But even in our highly controlled world, we still get glimpses of the larger truths. There’s an a cappella group called the Bobs who have a song about a man who almost has it all. One of the verses goes like this: “I got Persian rugs, I got exterminated bugs, I got a house that goes from over there to here, my basement’s full of fine imported beer, but I got somethin’ — somethin’ in my ear. I got tubeless tires, I got phones without wires, I got a hundred-year-old bonsai redwood tree, I’ve had successful arthroscopic surgery (on his knee), But last Friday a pigeon pooped on me.”

In other words, we can get our MBA from Harvard, have over-achieving kids, drive cars that cost more than our first house, wear clothes that cost more than our first car, but when we walk our dog, we still have to carry a pooper scooper. We can try to trick ourselves into believing we’re in control, but in the end, we’re not in control.

If we want to go deeper spiritually, the first thing we have to do is relinquish our illusion of control and turn that over to God. David Goetz says, “In true spirituality the first act is a decision not to act, which goes against all we believe. Shouldn’t we be doing something for Jesus? But before we do, we must be: to listen and wait for God, to make space for God.”

At first, that sounds scary: listen, wait, make space. We’re used to speaking, acting, taking up space. What would it be like if we followed Jesus’ example? Mark tells us, “Early in the morning, while it was still dark, Jesus got up, left the house, and went off to a solitary place, where he prayed.” Go off alone? I don’t know about you, but I don’t like to be alone. When I’m with other people, I feel needed, loved, important. But when I’m alone, I’m reminded of just how small I am and how big God is. Being alone can feel so…lonely.

That’s why I think our idea of “getting away” is a walk in the Forest Preserve or a weekend in Wisconsin…with a few thousand other people who are looking for some solitude. Can we ever really get away like Jesus did? I’d love to take the morning to get away and pray, but have you seen my email inbox lately? How do we get away in suburbia?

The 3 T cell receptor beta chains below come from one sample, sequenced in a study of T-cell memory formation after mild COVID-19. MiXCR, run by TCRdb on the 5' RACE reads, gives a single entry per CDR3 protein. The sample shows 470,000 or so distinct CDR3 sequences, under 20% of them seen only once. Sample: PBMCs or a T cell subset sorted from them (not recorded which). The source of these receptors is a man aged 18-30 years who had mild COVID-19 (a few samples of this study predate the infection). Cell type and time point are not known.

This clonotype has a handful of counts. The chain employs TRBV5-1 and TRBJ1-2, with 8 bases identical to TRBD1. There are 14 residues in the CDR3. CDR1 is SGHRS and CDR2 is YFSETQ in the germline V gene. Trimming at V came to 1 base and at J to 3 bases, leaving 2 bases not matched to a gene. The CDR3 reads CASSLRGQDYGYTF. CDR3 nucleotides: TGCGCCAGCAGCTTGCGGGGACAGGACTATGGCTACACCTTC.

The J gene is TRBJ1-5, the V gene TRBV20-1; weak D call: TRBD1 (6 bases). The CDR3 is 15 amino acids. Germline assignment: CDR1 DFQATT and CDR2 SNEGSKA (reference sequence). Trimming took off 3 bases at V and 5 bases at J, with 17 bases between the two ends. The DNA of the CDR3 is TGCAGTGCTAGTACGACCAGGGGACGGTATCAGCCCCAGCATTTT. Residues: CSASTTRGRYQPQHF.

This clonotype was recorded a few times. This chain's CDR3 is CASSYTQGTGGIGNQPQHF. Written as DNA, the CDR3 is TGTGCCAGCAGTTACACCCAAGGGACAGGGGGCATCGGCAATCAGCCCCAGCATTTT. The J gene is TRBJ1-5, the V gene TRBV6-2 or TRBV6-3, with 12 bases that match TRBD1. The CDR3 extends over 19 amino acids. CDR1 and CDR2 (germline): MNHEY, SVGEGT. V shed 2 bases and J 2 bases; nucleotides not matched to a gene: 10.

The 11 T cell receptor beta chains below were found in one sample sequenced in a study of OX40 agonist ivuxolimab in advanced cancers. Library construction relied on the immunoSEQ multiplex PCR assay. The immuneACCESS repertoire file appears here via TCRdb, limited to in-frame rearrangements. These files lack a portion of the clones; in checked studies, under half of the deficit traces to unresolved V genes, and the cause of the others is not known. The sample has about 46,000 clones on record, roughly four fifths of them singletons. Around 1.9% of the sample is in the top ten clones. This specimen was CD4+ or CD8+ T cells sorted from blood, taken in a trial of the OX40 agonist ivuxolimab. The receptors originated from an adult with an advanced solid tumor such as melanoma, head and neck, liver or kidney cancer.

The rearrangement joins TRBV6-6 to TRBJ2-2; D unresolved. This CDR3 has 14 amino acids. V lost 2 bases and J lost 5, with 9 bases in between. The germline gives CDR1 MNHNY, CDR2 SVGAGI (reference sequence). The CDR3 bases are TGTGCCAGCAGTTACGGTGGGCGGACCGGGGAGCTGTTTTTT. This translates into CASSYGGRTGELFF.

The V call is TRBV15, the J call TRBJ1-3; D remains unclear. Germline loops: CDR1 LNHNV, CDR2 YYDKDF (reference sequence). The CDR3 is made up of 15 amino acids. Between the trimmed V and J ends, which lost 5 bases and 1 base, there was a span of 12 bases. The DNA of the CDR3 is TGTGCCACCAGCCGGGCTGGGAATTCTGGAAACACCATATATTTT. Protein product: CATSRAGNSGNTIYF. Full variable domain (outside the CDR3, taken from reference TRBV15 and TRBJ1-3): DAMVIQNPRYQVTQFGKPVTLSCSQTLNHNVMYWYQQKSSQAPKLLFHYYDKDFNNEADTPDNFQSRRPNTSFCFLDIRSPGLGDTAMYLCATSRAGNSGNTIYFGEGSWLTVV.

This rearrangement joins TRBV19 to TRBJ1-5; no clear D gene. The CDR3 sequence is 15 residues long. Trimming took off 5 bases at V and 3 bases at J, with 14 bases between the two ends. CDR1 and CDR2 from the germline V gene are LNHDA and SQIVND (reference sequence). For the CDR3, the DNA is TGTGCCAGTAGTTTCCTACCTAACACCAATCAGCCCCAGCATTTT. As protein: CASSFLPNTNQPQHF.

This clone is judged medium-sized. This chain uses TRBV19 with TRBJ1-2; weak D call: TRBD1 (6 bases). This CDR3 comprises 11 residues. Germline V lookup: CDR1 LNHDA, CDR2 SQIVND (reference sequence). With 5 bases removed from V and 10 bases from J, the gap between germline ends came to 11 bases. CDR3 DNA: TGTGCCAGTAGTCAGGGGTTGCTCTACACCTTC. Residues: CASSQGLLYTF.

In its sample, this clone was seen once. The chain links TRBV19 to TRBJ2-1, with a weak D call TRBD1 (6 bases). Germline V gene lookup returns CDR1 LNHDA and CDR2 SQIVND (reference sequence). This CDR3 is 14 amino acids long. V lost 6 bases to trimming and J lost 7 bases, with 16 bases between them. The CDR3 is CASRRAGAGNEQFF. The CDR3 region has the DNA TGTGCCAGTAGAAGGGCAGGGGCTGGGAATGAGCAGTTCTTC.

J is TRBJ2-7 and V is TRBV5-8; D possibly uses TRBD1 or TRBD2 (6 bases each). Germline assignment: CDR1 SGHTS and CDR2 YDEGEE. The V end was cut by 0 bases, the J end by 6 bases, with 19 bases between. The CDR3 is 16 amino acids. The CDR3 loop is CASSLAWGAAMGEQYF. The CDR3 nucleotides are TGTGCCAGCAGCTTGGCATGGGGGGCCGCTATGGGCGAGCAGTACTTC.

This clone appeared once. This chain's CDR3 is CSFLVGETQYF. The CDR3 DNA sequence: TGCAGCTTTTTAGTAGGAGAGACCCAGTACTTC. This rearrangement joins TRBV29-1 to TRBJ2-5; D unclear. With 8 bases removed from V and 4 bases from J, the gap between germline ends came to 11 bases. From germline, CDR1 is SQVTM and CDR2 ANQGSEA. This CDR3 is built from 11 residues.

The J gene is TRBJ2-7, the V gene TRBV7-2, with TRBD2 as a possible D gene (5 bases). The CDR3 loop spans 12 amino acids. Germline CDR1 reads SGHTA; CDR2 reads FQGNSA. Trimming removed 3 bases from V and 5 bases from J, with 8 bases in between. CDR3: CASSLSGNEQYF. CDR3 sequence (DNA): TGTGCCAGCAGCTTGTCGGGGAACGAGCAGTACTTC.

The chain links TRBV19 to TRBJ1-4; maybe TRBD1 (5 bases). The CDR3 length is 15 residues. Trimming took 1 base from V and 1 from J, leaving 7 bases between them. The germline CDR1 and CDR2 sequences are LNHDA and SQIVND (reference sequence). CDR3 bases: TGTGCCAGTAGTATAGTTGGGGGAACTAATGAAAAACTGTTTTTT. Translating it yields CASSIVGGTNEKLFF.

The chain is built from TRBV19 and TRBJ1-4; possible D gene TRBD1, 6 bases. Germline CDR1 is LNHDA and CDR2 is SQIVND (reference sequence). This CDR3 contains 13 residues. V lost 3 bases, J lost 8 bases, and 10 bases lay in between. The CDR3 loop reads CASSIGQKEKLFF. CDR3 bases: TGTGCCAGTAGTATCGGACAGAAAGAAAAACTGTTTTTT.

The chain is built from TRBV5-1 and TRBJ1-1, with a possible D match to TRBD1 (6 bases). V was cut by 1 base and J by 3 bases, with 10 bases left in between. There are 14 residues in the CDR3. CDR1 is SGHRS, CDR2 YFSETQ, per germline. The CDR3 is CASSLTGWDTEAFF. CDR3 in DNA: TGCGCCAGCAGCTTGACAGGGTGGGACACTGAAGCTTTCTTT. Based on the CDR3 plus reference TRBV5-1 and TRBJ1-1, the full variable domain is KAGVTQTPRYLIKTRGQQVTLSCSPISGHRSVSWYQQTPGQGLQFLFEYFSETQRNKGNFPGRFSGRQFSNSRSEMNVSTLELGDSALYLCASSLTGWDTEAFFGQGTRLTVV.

Here’s some good news for us: Goetz makes the point that quietness is more inside space than outside space. He says, “Solitude begins with the practice of being still. For one minute, two minutes, five minutes – to rest from our pursuit of efficiency.” To paraphrase the psalmist, be still and know that I am God – and you are not. Being still reminds us that God is in control, and we are called to simply be, not do.

This is not easy. I struggle with being still. And, being the control person I am, if I’m going to take time to be still, I want results. I want something to show for it. I want a transcript of my lengthy and enlightening conversation with God. If I can will my world into being, I should be able to will my God into conversation. And if God won’t speak to me, at least I can keep talking and talking and talking to him. As long as there’s no silence.

There’s a Zen saying that goes, “Only speak if you can improve the silence.” I believe that it is only when we are truly still that we can know God most deeply. But that takes discipline. Spiritual writer Henri Nouwen says, “It’s not easy to sit and trust that in solitude God will speak to you – not as a magical voice but that he will let you know something gradually over the years.”

Years? I don’t have years! If I can have popcorn in three minutes and my clothes cleaned in an hour, I don’t want to have to wait years for anything. But it’s taken so many years to fill up our lives with noise that it’s going to take awhile to begin to empty it out, to clear some space in the clutter for God to come and abide with us.

Is it possible to live the deeper life and the noisy life? Maybe, but I doubt it. And yet our lives are so full of noise, it’s hard to imagine living any other way. The reality is that if we aren’t intentional about building quietness into our lives, it will be quickly eaten up by the 100 things we have to do.

But if we’re willing to try, the rewards can be renewing. Eric Sandras gives this advice: “In the morning, or in the evening, take five minutes and refuse to turn on any noise-making device (that can include family members). The regular exercise of silence can flush our minds clean of unwanted noise.” Just sit. Just be. Breathe. Listen. Give up your control. Be still. Look, the noise will still be waiting for you when you’re done. I promise. But for those few moments, remind yourself who is really the Lord in your life. Be still, and know that God is God – and you are not.


1 – On a scale of 1 to 10, how “noisy” is your life?

2 – Are you comfortable with silence? Why or why not?

3 – What’s one way your life could be “quieter” this week?



Filed under Death by Suburb, Sermons

2 responses to “This week’s sermon – Silence: Can You Hear Me Now?

  1. Larry Kleiman

    Kory, what synchronicity! I had been thinking about you, and then stumbled upon your blog and found reference to me in one of your sermons. I am truly awed! I do hope that life is very good for you and that your ministry is flourishing. Many of us still speak of you when referrring to times of energetic and creative ministry. Our warmest wishes! Larry Kleiman

  2. Hi Larry! How serendipitous that you saw that sermon! Life is good and my ministry is truly blessed by God at this church. I never realized just how hard it can be at times, and I have a new appreciation for your ministry and how you were able to do it so effectively. The more I reflect on my time at St. Peter’s, the more I learn. Thank you for that.

    Hope everyone is well there!